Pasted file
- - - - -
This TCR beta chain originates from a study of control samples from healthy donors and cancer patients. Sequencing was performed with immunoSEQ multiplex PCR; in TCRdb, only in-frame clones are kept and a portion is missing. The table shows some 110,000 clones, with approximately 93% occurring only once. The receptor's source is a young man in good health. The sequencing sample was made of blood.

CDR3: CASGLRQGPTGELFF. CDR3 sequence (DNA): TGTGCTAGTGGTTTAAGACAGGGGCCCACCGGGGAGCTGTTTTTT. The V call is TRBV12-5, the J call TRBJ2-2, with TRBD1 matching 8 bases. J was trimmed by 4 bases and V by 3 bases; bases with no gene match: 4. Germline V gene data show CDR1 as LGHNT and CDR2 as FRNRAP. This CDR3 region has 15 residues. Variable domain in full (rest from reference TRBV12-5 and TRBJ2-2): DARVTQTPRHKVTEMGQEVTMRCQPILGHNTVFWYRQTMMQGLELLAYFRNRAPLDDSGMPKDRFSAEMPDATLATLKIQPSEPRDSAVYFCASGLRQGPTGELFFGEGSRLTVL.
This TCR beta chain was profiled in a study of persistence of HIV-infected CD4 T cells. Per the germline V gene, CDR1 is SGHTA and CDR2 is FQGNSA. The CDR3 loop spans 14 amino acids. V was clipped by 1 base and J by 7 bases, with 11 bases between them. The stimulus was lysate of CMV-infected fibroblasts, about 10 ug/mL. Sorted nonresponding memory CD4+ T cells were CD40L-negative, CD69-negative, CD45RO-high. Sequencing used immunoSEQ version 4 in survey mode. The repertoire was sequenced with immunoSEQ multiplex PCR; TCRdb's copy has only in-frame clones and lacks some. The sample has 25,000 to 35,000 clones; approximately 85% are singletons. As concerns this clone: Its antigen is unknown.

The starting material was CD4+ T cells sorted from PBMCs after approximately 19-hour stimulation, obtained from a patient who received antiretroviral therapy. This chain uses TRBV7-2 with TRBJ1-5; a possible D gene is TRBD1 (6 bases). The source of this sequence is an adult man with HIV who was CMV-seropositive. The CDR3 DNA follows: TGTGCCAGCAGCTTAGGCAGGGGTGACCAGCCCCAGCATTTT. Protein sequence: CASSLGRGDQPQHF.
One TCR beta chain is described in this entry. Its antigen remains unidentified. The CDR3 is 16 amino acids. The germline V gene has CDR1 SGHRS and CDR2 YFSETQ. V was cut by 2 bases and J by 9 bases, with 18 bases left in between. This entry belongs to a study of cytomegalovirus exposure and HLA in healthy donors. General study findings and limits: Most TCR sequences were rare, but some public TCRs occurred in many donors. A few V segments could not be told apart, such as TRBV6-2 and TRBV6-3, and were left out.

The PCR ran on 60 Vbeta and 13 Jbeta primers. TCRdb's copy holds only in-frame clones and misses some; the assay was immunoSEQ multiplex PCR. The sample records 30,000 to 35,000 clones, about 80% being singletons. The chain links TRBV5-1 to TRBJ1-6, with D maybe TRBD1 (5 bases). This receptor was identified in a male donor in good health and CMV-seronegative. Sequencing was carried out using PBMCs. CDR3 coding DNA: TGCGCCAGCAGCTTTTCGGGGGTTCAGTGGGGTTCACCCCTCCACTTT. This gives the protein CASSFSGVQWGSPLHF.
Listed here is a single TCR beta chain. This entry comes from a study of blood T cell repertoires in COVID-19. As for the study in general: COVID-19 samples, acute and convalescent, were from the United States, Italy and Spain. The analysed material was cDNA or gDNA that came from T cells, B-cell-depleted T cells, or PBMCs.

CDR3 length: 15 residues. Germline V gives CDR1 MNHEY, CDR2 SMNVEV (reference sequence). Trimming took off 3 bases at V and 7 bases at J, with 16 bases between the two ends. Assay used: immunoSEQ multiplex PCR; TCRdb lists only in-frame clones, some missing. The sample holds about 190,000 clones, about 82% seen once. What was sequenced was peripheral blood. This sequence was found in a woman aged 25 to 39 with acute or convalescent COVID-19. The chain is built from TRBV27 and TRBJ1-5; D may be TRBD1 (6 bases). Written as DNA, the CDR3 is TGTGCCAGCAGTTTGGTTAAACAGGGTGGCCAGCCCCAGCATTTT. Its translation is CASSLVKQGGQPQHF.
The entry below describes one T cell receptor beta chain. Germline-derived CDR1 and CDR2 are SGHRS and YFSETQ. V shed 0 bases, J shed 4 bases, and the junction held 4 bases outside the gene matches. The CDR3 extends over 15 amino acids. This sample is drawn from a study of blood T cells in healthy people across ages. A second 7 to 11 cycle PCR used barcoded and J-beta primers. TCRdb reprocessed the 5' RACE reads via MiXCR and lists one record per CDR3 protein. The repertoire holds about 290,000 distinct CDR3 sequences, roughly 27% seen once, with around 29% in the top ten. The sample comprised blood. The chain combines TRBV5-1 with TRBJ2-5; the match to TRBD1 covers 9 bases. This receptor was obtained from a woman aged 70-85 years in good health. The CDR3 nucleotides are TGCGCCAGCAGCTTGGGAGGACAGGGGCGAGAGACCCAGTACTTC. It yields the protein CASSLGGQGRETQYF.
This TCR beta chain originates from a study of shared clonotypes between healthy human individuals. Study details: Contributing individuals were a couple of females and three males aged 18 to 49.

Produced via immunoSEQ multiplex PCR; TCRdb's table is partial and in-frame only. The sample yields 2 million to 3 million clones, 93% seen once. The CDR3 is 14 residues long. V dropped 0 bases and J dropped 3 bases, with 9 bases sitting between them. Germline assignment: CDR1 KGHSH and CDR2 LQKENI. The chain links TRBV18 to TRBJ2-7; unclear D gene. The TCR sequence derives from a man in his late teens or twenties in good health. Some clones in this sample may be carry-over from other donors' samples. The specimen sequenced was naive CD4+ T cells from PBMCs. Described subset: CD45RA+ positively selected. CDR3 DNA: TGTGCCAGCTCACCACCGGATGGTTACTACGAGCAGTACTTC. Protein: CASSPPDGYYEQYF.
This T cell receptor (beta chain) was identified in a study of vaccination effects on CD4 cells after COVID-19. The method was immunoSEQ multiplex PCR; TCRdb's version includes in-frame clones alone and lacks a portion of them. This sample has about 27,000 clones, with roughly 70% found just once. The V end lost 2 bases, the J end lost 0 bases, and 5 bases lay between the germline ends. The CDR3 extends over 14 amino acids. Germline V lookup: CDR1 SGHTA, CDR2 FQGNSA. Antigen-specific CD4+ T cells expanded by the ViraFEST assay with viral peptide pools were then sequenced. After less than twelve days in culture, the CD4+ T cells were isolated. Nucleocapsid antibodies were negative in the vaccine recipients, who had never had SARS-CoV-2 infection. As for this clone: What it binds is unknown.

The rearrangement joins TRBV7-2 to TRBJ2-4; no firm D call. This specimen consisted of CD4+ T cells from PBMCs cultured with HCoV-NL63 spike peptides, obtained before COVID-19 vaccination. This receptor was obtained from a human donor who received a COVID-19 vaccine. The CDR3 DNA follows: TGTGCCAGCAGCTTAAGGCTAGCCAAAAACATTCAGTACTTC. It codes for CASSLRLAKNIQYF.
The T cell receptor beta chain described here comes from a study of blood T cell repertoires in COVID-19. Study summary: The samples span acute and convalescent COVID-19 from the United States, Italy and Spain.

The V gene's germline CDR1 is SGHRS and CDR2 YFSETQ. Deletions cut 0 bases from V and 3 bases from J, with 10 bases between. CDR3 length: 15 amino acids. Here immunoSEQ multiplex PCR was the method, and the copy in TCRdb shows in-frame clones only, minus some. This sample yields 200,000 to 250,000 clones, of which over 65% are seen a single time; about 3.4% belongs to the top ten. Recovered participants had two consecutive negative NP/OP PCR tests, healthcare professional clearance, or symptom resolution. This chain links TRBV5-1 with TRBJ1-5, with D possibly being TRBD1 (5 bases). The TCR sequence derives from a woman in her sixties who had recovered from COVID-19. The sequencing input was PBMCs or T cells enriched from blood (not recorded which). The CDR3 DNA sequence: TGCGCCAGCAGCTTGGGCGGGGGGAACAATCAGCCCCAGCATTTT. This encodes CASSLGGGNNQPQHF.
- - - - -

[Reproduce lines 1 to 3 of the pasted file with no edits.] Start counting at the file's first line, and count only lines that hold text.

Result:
This TCR beta chain originates from a study of control samples from healthy donors and cancer patients. Sequencing was performed with immunoSEQ multiplex PCR; in TCRdb, only in-frame clones are kept and a portion is missing. The table shows some 110,000 clones, with approximately 93% occurring only once. The receptor's source is a young man in good health. The sequencing sample was made of blood.

CDR3: CASGLRQGPTGELFF. CDR3 sequence (DNA): TGTGCTAGTGGTTTAAGACAGGGGCCCACCGGGGAGCTGTTTTTT. The V call is TRBV12-5, the J call TRBJ2-2, with TRBD1 matching 8 bases. J was trimmed by 4 bases and V by 3 bases; bases with no gene match: 4. Germline V gene data show CDR1 as LGHNT and CDR2 as FRNRAP. This CDR3 region has 15 residues. Variable domain in full (rest from reference TRBV12-5 and TRBJ2-2): DARVTQTPRHKVTEMGQEVTMRCQPILGHNTVFWYRQTMMQGLELLAYFRNRAPLDDSGMPKDRFSAEMPDATLATLKIQPSEPRDSAVYFCASGLRQGPTGELFFGEGSRLTVL.
This TCR beta chain was profiled in a study of persistence of HIV-infected CD4 T cells. Per the germline V gene, CDR1 is SGHTA and CDR2 is FQGNSA. The CDR3 loop spans 14 amino acids. V was clipped by 1 base and J by 7 bases, with 11 bases between them. The stimulus was lysate of CMV-infected fibroblasts, about 10 ug/mL. Sorted nonresponding memory CD4+ T cells were CD40L-negative, CD69-negative, CD45RO-high. Sequencing used immunoSEQ version 4 in survey mode. The repertoire was sequenced with immunoSEQ multiplex PCR; TCRdb's copy has only in-frame clones and lacks some. The sample has 25,000 to 35,000 clones; approximately 85% are singletons. As concerns this clone: Its antigen is unknown.